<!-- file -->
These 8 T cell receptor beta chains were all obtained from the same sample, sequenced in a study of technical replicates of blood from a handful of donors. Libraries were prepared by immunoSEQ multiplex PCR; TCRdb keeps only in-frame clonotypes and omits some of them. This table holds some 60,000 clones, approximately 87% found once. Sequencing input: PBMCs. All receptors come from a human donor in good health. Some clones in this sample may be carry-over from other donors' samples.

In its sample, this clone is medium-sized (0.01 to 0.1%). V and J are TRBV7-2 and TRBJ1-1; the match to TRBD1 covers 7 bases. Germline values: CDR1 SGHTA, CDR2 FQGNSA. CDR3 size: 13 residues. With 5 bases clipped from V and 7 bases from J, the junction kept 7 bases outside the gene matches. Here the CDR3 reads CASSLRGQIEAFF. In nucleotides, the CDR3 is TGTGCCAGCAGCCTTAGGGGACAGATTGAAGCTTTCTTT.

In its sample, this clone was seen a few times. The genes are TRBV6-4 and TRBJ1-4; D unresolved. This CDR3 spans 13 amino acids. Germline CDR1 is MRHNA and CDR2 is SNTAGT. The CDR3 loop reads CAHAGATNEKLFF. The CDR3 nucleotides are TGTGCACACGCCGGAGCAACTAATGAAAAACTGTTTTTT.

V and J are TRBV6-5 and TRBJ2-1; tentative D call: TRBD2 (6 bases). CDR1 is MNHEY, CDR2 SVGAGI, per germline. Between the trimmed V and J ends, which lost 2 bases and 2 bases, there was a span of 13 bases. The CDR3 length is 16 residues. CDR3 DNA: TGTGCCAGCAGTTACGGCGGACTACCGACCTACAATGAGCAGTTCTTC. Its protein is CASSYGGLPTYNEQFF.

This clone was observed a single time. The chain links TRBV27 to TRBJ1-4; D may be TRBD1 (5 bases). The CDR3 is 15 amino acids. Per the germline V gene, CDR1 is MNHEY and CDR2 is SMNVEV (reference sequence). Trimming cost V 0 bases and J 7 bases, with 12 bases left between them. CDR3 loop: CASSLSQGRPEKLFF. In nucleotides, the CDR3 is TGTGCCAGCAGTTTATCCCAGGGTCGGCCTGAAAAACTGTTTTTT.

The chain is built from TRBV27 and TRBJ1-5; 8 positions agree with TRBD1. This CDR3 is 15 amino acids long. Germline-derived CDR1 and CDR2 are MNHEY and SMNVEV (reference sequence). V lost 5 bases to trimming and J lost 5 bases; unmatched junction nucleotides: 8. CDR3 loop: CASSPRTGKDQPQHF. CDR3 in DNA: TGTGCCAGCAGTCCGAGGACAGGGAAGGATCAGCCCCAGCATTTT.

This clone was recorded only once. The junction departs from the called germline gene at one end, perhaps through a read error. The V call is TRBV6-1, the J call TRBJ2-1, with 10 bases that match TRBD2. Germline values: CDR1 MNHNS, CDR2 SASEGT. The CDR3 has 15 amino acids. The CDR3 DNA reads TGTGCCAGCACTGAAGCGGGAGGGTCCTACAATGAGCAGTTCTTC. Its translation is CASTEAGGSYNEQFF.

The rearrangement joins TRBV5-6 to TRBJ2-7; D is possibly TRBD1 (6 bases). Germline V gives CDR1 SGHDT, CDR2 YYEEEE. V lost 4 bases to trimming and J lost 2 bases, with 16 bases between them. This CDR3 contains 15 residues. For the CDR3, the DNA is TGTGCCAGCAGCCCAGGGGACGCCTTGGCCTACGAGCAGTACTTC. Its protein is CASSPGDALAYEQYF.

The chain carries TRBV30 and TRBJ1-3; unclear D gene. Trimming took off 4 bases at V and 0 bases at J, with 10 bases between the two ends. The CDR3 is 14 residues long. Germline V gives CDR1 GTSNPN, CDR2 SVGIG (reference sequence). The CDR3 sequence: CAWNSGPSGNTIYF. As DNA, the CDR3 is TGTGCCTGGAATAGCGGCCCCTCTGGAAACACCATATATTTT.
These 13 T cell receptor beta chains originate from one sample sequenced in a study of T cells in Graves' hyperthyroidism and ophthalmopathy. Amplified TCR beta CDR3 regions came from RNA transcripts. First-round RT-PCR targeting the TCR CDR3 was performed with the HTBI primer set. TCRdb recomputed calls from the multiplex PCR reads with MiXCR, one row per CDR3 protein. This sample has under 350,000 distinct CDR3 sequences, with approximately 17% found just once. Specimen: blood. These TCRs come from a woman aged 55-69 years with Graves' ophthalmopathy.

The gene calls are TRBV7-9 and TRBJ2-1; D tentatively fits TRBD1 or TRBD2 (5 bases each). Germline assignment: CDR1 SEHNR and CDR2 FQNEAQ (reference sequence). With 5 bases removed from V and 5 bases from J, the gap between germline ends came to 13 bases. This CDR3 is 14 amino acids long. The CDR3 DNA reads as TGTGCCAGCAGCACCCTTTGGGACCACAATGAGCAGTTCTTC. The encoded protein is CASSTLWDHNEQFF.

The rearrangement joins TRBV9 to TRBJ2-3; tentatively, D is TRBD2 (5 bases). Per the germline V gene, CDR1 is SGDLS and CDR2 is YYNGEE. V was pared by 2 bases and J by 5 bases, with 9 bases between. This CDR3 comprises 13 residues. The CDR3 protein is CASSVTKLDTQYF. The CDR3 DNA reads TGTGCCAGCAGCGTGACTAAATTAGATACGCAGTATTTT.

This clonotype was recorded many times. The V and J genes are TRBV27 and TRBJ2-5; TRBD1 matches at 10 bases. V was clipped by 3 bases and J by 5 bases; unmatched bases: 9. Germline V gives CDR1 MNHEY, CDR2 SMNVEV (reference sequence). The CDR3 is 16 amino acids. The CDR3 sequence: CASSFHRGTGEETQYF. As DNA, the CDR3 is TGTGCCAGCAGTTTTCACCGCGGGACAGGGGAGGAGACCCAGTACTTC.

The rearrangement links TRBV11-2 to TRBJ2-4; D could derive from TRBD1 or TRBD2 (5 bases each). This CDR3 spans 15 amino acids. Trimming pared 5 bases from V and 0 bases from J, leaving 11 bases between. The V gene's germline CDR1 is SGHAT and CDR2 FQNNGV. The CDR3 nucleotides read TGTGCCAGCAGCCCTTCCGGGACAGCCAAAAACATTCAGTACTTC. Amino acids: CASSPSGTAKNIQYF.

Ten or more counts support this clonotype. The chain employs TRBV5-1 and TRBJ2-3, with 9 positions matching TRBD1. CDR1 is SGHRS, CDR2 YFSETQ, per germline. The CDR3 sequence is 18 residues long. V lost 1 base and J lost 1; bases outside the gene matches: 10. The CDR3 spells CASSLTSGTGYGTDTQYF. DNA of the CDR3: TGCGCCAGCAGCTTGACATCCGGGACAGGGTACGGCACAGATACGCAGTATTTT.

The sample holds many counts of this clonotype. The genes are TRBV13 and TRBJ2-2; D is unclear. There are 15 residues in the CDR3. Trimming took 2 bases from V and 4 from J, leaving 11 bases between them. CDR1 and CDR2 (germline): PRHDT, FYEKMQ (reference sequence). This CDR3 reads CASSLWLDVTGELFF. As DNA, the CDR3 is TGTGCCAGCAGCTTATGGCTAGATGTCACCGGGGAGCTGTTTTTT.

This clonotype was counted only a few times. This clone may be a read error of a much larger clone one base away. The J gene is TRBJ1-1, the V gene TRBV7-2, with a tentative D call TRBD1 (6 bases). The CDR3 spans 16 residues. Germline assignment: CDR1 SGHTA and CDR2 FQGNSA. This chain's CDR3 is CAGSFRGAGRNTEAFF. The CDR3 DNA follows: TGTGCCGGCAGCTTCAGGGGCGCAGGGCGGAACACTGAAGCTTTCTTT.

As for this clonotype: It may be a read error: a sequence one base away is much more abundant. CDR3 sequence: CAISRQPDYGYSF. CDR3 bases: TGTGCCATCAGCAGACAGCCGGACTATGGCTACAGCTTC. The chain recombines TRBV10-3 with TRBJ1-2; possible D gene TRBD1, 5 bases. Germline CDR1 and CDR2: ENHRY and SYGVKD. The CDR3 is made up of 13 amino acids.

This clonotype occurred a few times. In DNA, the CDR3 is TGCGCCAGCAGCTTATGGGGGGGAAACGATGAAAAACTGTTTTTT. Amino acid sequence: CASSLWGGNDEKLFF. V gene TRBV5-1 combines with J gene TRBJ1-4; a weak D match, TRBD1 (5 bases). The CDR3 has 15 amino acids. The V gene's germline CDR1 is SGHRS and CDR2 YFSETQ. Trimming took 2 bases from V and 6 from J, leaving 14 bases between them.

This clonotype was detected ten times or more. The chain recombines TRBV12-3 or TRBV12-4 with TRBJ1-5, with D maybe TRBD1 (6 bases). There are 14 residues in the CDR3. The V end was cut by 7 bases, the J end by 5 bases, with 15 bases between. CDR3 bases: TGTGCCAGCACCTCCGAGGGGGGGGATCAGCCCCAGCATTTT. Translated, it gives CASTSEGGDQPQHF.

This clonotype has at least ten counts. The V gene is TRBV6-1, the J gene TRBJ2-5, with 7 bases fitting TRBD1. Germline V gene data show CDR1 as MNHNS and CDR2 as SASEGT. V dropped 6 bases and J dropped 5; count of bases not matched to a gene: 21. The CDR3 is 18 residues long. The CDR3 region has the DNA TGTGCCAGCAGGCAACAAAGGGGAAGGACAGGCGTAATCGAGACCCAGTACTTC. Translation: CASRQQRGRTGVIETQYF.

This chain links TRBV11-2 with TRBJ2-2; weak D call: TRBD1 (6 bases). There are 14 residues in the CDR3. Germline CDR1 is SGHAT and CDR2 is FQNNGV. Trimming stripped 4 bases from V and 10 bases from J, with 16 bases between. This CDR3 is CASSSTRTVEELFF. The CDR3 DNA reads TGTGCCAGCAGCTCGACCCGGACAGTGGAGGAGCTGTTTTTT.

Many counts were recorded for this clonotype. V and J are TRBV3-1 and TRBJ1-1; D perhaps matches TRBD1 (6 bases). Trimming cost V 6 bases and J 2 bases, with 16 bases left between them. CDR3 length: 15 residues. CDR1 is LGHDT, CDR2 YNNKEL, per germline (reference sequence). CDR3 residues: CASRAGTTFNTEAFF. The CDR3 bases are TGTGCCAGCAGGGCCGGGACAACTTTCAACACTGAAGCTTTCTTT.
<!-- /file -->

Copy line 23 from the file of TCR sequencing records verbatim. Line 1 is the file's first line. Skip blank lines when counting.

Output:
Many counts were recorded for this clonotype. V and J are TRBV3-1 and TRBJ1-1; D perhaps matches TRBD1 (6 bases). Trimming cost V 6 bases and J 2 bases, with 16 bases left between them. CDR3 length: 15 residues. CDR1 is LGHDT, CDR2 YNNKEL, per germline (reference sequence). CDR3 residues: CASRAGTTFNTEAFF. The CDR3 bases are TGTGCCAGCAGGGCCGGGACAACTTTCAACACTGAAGCTTTCTTT.